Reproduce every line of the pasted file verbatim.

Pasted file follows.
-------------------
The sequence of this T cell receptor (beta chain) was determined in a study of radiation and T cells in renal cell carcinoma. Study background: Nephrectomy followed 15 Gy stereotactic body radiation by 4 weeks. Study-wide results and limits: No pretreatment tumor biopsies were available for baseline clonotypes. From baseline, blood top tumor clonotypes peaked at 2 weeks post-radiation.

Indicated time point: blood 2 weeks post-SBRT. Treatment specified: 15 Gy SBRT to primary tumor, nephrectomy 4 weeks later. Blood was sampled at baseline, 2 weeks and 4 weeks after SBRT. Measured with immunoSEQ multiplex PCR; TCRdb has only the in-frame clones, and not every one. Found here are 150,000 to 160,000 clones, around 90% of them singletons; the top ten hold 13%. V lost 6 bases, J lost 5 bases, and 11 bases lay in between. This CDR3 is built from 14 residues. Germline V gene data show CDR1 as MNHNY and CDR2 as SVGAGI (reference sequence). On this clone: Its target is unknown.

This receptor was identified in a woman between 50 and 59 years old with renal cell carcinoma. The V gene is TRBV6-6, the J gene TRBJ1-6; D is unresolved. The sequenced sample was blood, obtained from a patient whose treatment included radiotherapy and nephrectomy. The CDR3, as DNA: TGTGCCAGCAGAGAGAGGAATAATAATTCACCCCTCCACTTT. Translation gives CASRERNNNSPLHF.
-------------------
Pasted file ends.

The sequence of this T cell receptor (beta chain) was determined in a study of radiation and T cells in renal cell carcinoma. Study background: Nephrectomy followed 15 Gy stereotactic body radiation by 4 weeks. Study-wide results and limits: No pretreatment tumor biopsies were available for baseline clonotypes. From baseline, blood top tumor clonotypes peaked at 2 weeks post-radiation.

Indicated time point: blood 2 weeks post-SBRT. Treatment specified: 15 Gy SBRT to primary tumor, nephrectomy 4 weeks later. Blood was sampled at baseline, 2 weeks and 4 weeks after SBRT. Measured with immunoSEQ multiplex PCR; TCRdb has only the in-frame clones, and not every one. Found here are 150,000 to 160,000 clones, around 90% of them singletons; the top ten hold 13%. V lost 6 bases, J lost 5 bases, and 11 bases lay in between. This CDR3 is built from 14 residues. Germline V gene data show CDR1 as MNHNY and CDR2 as SVGAGI (reference sequence). On this clone: Its target is unknown.

This receptor was identified in a woman between 50 and 59 years old with renal cell carcinoma. The V gene is TRBV6-6, the J gene TRBJ1-6; D is unresolved. The sequenced sample was blood, obtained from a patient whose treatment included radiotherapy and nephrectomy. The CDR3, as DNA: TGTGCCAGCAGAGAGAGGAATAATAATTCACCCCTCCACTTT. Translation gives CASRERNNNSPLHF.